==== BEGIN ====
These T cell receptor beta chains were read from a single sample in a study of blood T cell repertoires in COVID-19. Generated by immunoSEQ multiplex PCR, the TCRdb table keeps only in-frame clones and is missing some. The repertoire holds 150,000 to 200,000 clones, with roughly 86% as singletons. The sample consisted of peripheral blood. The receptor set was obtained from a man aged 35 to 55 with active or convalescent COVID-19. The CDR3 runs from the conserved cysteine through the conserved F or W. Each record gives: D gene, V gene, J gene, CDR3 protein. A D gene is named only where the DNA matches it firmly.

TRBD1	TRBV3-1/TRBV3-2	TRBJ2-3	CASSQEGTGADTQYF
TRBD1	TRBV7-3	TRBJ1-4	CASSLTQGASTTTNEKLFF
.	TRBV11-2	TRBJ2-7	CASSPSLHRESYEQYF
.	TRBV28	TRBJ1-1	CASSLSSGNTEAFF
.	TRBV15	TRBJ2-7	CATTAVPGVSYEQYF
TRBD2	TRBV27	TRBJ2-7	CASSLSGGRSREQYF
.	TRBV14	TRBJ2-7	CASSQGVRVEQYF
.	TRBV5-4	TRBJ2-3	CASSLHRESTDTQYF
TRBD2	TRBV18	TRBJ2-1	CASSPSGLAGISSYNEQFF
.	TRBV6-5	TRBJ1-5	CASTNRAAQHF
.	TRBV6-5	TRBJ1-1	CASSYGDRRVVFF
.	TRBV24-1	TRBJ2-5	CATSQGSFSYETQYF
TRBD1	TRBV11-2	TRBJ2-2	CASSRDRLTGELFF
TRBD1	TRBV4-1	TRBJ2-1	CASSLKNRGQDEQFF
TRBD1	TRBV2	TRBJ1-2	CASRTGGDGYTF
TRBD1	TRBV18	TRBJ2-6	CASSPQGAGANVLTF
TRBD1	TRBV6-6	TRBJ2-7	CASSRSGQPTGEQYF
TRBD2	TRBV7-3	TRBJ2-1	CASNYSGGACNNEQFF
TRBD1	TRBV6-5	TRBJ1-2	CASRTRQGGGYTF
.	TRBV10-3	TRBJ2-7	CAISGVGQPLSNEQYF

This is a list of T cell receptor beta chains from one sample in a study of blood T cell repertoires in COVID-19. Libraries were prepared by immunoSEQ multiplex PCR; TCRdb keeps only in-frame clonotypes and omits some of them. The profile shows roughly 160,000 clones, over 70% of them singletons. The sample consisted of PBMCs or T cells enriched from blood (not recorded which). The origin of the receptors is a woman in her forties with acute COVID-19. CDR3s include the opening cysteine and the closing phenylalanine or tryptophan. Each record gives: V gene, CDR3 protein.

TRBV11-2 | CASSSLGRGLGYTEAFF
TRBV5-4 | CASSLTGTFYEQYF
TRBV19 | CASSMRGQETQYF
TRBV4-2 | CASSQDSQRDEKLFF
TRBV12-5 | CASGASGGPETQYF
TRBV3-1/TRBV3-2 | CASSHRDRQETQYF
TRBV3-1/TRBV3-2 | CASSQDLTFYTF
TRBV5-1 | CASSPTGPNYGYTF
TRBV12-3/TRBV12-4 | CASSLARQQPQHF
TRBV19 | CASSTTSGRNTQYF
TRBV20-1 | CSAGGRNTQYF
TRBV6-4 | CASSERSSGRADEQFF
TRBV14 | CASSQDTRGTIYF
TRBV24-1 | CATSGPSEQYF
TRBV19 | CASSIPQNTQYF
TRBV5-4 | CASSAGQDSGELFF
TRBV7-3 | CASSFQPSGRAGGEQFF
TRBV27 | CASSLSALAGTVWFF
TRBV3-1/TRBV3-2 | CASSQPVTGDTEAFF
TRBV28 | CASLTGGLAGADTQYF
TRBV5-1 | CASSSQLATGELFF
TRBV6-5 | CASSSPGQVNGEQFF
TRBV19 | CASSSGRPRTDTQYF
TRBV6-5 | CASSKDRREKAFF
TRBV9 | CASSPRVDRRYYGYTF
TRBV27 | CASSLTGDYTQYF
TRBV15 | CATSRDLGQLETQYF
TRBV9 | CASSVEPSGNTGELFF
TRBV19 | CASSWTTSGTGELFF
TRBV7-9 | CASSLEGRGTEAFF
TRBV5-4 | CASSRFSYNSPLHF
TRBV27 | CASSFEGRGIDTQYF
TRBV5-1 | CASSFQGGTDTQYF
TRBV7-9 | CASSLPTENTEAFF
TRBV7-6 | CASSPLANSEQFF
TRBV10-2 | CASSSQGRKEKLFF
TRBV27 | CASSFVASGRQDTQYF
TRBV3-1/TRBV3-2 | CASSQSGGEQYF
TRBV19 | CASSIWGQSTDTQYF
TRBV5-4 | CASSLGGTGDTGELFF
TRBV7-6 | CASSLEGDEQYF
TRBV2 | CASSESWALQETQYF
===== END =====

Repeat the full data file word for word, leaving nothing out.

These T cell receptor beta chains were read from a single sample in a study of blood T cell repertoires in COVID-19. Generated by immunoSEQ multiplex PCR, the TCRdb table keeps only in-frame clones and is missing some. The repertoire holds 150,000 to 200,000 clones, with roughly 86% as singletons. The sample consisted of peripheral blood. The receptor set was obtained from a man aged 35 to 55 with active or convalescent COVID-19. The CDR3 runs from the conserved cysteine through the conserved F or W. Each record gives: D gene, V gene, J gene, CDR3 protein. A D gene is named only where the DNA matches it firmly.

TRBD1	TRBV3-1/TRBV3-2	TRBJ2-3	CASSQEGTGADTQYF
TRBD1	TRBV7-3	TRBJ1-4	CASSLTQGASTTTNEKLFF
.	TRBV11-2	TRBJ2-7	CASSPSLHRESYEQYF
.	TRBV28	TRBJ1-1	CASSLSSGNTEAFF
.	TRBV15	TRBJ2-7	CATTAVPGVSYEQYF
TRBD2	TRBV27	TRBJ2-7	CASSLSGGRSREQYF
.	TRBV14	TRBJ2-7	CASSQGVRVEQYF
.	TRBV5-4	TRBJ2-3	CASSLHRESTDTQYF
TRBD2	TRBV18	TRBJ2-1	CASSPSGLAGISSYNEQFF
.	TRBV6-5	TRBJ1-5	CASTNRAAQHF
.	TRBV6-5	TRBJ1-1	CASSYGDRRVVFF
.	TRBV24-1	TRBJ2-5	CATSQGSFSYETQYF
TRBD1	TRBV11-2	TRBJ2-2	CASSRDRLTGELFF
TRBD1	TRBV4-1	TRBJ2-1	CASSLKNRGQDEQFF
TRBD1	TRBV2	TRBJ1-2	CASRTGGDGYTF
TRBD1	TRBV18	TRBJ2-6	CASSPQGAGANVLTF
TRBD1	TRBV6-6	TRBJ2-7	CASSRSGQPTGEQYF
TRBD2	TRBV7-3	TRBJ2-1	CASNYSGGACNNEQFF
TRBD1	TRBV6-5	TRBJ1-2	CASRTRQGGGYTF
.	TRBV10-3	TRBJ2-7	CAISGVGQPLSNEQYF

This is a list of T cell receptor beta chains from one sample in a study of blood T cell repertoires in COVID-19. Libraries were prepared by immunoSEQ multiplex PCR; TCRdb keeps only in-frame clonotypes and omits some of them. The profile shows roughly 160,000 clones, over 70% of them singletons. The sample consisted of PBMCs or T cells enriched from blood (not recorded which). The origin of the receptors is a woman in her forties with acute COVID-19. CDR3s include the opening cysteine and the closing phenylalanine or tryptophan. Each record gives: V gene, CDR3 protein.

TRBV11-2 | CASSSLGRGLGYTEAFF
TRBV5-4 | CASSLTGTFYEQYF
TRBV19 | CASSMRGQETQYF
TRBV4-2 | CASSQDSQRDEKLFF
TRBV12-5 | CASGASGGPETQYF
TRBV3-1/TRBV3-2 | CASSHRDRQETQYF
TRBV3-1/TRBV3-2 | CASSQDLTFYTF
TRBV5-1 | CASSPTGPNYGYTF
TRBV12-3/TRBV12-4 | CASSLARQQPQHF
TRBV19 | CASSTTSGRNTQYF
TRBV20-1 | CSAGGRNTQYF
TRBV6-4 | CASSERSSGRADEQFF
TRBV14 | CASSQDTRGTIYF
TRBV24-1 | CATSGPSEQYF
TRBV19 | CASSIPQNTQYF
TRBV5-4 | CASSAGQDSGELFF
TRBV7-3 | CASSFQPSGRAGGEQFF
TRBV27 | CASSLSALAGTVWFF
TRBV3-1/TRBV3-2 | CASSQPVTGDTEAFF
TRBV28 | CASLTGGLAGADTQYF
TRBV5-1 | CASSSQLATGELFF
TRBV6-5 | CASSSPGQVNGEQFF
TRBV19 | CASSSGRPRTDTQYF
TRBV6-5 | CASSKDRREKAFF
TRBV9 | CASSPRVDRRYYGYTF
TRBV27 | CASSLTGDYTQYF
TRBV15 | CATSRDLGQLETQYF
TRBV9 | CASSVEPSGNTGELFF
TRBV19 | CASSWTTSGTGELFF
TRBV7-9 | CASSLEGRGTEAFF
TRBV5-4 | CASSRFSYNSPLHF
TRBV27 | CASSFEGRGIDTQYF
TRBV5-1 | CASSFQGGTDTQYF
TRBV7-9 | CASSLPTENTEAFF
TRBV7-6 | CASSPLANSEQFF
TRBV10-2 | CASSSQGRKEKLFF
TRBV27 | CASSFVASGRQDTQYF
TRBV3-1/TRBV3-2 | CASSQSGGEQYF
TRBV19 | CASSIWGQSTDTQYF
TRBV5-4 | CASSLGGTGDTGELFF
TRBV7-6 | CASSLEGDEQYF
TRBV2 | CASSESWALQETQYF